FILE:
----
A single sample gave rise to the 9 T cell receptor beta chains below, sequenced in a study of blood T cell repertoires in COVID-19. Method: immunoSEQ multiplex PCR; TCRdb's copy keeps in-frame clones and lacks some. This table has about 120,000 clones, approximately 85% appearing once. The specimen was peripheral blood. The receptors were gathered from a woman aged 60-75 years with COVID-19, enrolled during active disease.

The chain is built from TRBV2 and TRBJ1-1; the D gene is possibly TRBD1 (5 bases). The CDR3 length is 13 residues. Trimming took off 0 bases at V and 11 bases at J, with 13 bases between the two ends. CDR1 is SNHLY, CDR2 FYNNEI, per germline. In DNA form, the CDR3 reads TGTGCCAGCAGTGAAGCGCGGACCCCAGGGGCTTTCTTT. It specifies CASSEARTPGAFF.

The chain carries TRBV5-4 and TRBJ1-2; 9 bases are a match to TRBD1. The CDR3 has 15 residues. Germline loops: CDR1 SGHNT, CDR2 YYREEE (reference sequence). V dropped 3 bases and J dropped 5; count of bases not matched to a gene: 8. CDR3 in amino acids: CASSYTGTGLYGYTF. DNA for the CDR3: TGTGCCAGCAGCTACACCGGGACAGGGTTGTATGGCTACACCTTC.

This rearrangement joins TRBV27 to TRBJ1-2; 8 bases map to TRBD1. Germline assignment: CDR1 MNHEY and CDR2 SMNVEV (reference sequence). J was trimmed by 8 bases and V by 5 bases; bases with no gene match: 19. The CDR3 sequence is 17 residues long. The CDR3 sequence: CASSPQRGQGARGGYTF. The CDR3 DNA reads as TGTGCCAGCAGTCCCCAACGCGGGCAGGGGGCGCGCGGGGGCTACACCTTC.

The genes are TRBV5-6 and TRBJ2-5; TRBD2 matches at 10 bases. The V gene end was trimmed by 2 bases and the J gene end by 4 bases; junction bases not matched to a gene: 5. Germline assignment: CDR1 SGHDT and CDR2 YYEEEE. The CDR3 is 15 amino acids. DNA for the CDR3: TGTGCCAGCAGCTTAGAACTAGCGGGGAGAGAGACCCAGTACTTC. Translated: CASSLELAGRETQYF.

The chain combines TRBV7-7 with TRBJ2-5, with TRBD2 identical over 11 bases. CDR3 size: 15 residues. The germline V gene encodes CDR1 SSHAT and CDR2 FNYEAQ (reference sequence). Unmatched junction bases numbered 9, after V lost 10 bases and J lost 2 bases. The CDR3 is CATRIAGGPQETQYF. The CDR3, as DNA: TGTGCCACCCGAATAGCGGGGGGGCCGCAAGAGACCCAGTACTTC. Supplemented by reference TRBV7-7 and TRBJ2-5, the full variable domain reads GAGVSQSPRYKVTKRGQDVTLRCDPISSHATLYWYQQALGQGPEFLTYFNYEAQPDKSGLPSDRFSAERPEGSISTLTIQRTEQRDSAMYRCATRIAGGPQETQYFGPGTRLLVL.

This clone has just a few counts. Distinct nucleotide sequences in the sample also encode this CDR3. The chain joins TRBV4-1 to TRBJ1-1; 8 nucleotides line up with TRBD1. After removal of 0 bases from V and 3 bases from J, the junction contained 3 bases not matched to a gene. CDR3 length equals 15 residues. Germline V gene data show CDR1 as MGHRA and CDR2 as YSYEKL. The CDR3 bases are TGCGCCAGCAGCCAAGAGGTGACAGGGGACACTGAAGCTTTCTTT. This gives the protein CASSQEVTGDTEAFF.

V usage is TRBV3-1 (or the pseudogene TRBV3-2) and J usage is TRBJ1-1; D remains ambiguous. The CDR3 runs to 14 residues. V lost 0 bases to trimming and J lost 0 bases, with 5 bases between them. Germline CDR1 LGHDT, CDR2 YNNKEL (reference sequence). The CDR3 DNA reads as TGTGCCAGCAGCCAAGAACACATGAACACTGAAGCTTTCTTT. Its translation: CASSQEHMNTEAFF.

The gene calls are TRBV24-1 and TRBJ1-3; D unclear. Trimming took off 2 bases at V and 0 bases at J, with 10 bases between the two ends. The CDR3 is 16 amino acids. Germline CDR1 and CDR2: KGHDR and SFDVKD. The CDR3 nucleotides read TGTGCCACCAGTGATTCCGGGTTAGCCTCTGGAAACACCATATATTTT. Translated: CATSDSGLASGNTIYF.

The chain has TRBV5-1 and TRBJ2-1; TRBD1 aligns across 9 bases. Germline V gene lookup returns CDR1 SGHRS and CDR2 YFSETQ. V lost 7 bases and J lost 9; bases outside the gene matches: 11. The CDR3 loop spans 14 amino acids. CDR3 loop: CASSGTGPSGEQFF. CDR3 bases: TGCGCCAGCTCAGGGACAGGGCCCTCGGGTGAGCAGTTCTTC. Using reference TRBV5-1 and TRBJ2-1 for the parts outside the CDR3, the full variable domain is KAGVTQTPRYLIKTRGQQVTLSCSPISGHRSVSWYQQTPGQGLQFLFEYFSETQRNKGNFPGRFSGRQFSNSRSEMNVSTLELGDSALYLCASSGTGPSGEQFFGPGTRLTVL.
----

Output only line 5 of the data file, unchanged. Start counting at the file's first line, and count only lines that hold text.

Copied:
The genes are TRBV5-6 and TRBJ2-5; TRBD2 matches at 10 bases. The V gene end was trimmed by 2 bases and the J gene end by 4 bases; junction bases not matched to a gene: 5. Germline assignment: CDR1 SGHDT and CDR2 YYEEEE. The CDR3 is 15 amino acids. DNA for the CDR3: TGTGCCAGCAGCTTAGAACTAGCGGGGAGAGAGACCCAGTACTTC. Translated: CASSLELAGRETQYF.